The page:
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After a long, hard holiday season, things finally start getting back to normal, right? Not exactly. There is still one major hurdle that some retailers neglect and it ends up costing them billions—how to process product returns.

According to a recent study by the National Retail Federation, holiday returns account for nearly $260.5 billion of all holiday sales last year.1 This accounts for nearly 8% of total sales, meaning major losses for retailers.2 Many of these loses are a result of retailers being unprepared for the massive wave of product returns a few days after the holidays.

Luckily, not all is lost. Many of these hurdles are related to customer services. If retailers focus take the time to coordinate their resources to better serve customers, then leaks in sales lost to product returns will slow to a manageable trickle.

Reinforce Communicate Policies

The key to effective management of returns during the holiday season is staff who are confident in their ability to enforce return policies. Some stores take a slim down approach in their policies during their holidays to simplify and smoothen the exchange with customers. This slimming of policies can range from stores allowing customers to make returns without receipts or original containers to extending the return dates by a few weeks.

While these policies were well intentioned, they’ve led to higher rates of fraudulent returns. The National Retail Federation found that 3.5% of holiday returns were fraudulent, with either stolen goods or items from other retailers.3

To avoid fraudulent returns, retailers should emphasize a thorough understanding and enforcement of return policies that enable stores to identify rightful returns. It’s common for retailers to change their policies to better service customers during the holidays. This makes it essential for district managers to work with store managers in ensuring that the most recent policies are being followed and enforced, giving staff members confidence in their servicing of customers.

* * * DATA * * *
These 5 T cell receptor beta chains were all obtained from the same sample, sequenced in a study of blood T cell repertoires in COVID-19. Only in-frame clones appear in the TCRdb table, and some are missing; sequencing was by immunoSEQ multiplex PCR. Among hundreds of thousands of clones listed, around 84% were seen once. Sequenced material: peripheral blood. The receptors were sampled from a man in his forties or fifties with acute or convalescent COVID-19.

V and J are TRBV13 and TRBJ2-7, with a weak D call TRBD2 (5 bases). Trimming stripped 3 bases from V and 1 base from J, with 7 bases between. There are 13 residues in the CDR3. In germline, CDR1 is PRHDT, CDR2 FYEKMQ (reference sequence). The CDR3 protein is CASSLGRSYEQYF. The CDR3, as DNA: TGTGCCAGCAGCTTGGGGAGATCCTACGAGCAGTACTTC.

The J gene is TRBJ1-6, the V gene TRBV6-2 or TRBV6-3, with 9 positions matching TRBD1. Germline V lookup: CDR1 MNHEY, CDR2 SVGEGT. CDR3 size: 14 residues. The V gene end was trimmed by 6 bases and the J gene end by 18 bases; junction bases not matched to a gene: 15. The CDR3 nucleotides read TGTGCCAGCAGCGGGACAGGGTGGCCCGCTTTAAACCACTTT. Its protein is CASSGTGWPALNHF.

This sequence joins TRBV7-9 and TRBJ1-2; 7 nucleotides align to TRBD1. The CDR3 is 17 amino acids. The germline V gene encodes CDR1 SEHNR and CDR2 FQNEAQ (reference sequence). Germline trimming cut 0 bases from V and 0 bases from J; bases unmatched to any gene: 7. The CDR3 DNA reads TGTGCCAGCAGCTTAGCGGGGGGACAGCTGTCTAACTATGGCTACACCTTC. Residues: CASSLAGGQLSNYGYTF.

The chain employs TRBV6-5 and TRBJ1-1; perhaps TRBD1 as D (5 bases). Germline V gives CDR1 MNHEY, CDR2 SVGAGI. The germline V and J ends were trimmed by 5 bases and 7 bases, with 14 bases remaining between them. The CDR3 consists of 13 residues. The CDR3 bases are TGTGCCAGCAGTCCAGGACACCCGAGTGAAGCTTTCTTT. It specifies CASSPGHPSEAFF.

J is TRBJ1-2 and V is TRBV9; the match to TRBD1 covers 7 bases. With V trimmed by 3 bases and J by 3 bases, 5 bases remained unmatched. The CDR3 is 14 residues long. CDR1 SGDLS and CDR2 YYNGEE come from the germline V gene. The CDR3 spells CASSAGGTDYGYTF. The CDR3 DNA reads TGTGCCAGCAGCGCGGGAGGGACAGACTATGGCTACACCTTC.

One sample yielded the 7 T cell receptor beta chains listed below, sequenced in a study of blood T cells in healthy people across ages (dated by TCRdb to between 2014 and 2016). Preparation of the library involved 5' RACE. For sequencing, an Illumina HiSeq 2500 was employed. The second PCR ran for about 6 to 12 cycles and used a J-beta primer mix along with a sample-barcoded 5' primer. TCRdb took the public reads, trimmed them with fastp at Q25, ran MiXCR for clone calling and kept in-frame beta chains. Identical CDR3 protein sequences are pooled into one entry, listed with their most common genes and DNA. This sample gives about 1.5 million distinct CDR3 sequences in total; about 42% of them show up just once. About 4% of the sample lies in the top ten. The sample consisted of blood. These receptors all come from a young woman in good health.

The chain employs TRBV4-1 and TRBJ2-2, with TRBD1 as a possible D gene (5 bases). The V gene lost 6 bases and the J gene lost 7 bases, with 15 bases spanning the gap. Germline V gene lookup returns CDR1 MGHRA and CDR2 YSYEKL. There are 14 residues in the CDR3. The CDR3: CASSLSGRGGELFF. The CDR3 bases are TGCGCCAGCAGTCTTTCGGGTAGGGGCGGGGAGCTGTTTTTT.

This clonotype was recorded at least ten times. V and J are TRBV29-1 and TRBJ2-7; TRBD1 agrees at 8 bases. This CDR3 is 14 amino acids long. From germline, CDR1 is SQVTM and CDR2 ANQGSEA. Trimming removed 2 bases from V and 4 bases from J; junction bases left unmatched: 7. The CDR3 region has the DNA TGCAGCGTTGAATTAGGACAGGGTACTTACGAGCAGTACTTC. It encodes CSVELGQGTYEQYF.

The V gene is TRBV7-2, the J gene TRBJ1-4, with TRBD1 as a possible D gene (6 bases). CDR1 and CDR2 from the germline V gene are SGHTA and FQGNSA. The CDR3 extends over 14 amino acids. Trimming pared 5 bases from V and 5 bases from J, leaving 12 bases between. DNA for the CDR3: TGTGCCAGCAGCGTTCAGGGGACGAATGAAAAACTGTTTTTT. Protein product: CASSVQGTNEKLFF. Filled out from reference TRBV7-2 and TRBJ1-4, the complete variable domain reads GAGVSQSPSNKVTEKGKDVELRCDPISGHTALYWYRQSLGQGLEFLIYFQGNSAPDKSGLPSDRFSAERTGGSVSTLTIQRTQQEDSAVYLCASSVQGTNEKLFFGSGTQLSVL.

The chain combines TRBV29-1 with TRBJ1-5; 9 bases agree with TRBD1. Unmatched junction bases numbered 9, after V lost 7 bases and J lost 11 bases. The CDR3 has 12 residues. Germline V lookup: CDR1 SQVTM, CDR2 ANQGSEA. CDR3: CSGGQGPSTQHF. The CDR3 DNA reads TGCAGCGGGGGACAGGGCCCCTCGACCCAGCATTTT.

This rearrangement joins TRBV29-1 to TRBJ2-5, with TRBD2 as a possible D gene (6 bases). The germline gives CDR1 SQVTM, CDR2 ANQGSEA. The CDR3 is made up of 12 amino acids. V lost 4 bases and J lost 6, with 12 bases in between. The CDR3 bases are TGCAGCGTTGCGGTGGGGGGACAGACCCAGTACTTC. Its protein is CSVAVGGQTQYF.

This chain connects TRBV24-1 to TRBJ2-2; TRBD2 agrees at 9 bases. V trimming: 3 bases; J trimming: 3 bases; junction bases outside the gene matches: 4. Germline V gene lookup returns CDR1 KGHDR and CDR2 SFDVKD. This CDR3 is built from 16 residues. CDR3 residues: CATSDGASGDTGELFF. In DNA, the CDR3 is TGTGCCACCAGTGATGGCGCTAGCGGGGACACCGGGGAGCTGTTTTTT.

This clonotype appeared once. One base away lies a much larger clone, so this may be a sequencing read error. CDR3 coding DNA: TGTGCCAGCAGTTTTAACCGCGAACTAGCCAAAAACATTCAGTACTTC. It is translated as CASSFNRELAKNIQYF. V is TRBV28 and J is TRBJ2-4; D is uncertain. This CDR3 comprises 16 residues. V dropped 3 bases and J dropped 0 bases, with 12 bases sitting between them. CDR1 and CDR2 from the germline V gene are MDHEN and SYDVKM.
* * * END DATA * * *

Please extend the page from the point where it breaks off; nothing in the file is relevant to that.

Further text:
Train Seasonal Staff for Post-Holiday Season Needs

Retail stores hire on a massive wave of seasonal staff to prepare for the hurdles of the holiday season. In fact, numbers by staffing firm Challenger, Gray & Christmas, Inc. show retailers hiring on an additional 738,800 staff members from October through December.4

Seasonal staff are an invaluable resource in retail, because they can be trained to perform essential roles. Before the holidays, retailers focus on training for offensive roles like cashiering, stocking, and manning the floor. After the holidays, stores should refocus their seasonal staff to play more defensive roles like pursuing sales and processing returns.

1. Train Staff in Sales Roles

Seeing a wave of returns after working diligently through the holiday season can be frustrating for store managers and their staff, but this is the wrong approach to what should be perceived as an opportunity. A customer returns a product to the store because they are unsatisfied with it. If a customer is returning a piece of clothing, it may be that the size is too small. If it’s an electronic device or a toy, it may be that the brand isn’t their favorite.